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Weather in Hamburg

50% reservation for Muslims at AMU; anger on Campus

Blatant communalism, appeasement hurts Muslim interests say Irfan Habib

New Delhi, 19th May 2005: (reproduced from The Indian Express):

Brushing aside the angry chorus from academics and scholars and the Left parties, HRD Minister Arjun Singh has for the first time approved ‘‘communal reservation’’ in the 140-year-old Aligarh Muslim University (AMU) whereby 50 per cent of seats in postgraduate disciplines will be reserved for Muslim students. The Ministry is said to be the prime mover of this although, officially, it ratified the decision made by the AMU’s executive council.

This reservation is being made in 36 postgraduate courses—mostly professional—which include the most sought-after like MD, MBA, M Tech, Master of Computer Sciences and Applications and M Ed.

Lashing out at the decision, noted historian and AMU professor Irfan Habib said that this was ‘‘blatant communalism’’ and would change the ‘‘secular character of the university.’’Also, it would play right into the hands of the BJP, he said, with Kalyan Singh already making the first noises today.

Habib has the full backing of the CPI(M). He recalled that when an amendment in this direction—giving AMU a specific Muslim university status—was introduced to the Aligarh Muslim University Act (1920) in 1981, it was the CPI(M) which had opposed the move.

CPM leaders pointed out that they were no way going to support this form of blatant ‘‘communalism’’ and ‘‘minority appeasement.’’ Habib has been joined by several colleagues, Hindu and Muslim, associated in some way with either Aligarh town or the university proper. Among them is medieval India historian Shireen Moosvi who was the only dissenting voice of the executive council which initiated this reservation.

Under existing rules, 50 per cent of the postgraduate seats are reserved for ‘‘internal candidates’’ (read AMU graduates) who clear the test and 50 per cent for students from outside. All admissions are on merit and are irrespective of faith.

Under the new rules, however, only 25 per cent is earmarked for outside students irrespective of faith. There will be another 20 per cent for internal candidates (AMU graduates) based on merit. And 50 per cent of all seats are to be filled by Muslim candidates who fail to clear under the first two categories.

The remaining five per cent are to be filled by the Vice-Chancellor’s nomination to accommodate candidates who are children of employees or alumni or belong to SC/ST.

HRD Ministry officials justify this using the fig leaf of Section 5 (c) of the AMU (Amendment) Act, 1981, which empowered the university to ‘‘promote especially the educational and cultural advancement of the Muslims of India.’’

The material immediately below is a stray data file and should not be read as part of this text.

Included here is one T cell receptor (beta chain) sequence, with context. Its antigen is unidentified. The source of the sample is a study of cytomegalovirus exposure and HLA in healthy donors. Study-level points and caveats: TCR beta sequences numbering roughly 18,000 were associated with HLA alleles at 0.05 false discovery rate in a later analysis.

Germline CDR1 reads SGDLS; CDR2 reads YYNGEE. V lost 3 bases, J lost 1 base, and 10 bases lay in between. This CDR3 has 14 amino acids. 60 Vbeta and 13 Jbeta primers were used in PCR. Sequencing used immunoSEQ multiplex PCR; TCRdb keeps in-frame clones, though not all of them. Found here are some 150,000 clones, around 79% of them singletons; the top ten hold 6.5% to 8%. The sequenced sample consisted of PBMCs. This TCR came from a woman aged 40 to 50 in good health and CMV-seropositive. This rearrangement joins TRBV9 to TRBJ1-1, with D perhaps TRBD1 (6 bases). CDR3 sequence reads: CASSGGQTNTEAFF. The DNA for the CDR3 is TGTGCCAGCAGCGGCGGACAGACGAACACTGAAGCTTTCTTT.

For the past 24 years, this clause has never been used the way it’s now. Said an AMU professor on condition of anonymity, reflecting the widespread view on campus: ‘‘

Arjun Singh may try to position himself as the Congress Maulana but, in effect, he is devaluing the Aligarh diploma and degree. Which employer will accept an MBA from a university with 75 per cent reservation? Singh may end up as the new architect of unemployed AMU graduates?’’

Sixty-five members of the AMU faculty (present and former) have brought out a joint statement this evening saying, ‘‘The AMU authorities have recently abandoned the tradition maintained since its foundation of making no discrimination on religious grounds in its admissions. The scheme (of reservation) was approved by the AMU Academic Council on April 28 and by the executive council on May 2 and is being put into effect even for admissions which are currently in process.’’

The teachers said that though Arjun Singh has fallen back on Section 5(c) of the Act, he has not taken a proper look at Sectin 8 (as last amended) ‘‘prescribing that admissions should be open to all irrespective of faith; and that the step is in violation of the established traditions of the institution and is likely to hurt the repute of the AMU and harm the employment prospects of its students.’’

No one in the HRD Ministry would comment tonight but Habib felt that the ministry could have easily turned down the university decision by bringing President A P J Abdul Kalam who is a visitor to the University into the picture.

[Original article at The Indian Express ]


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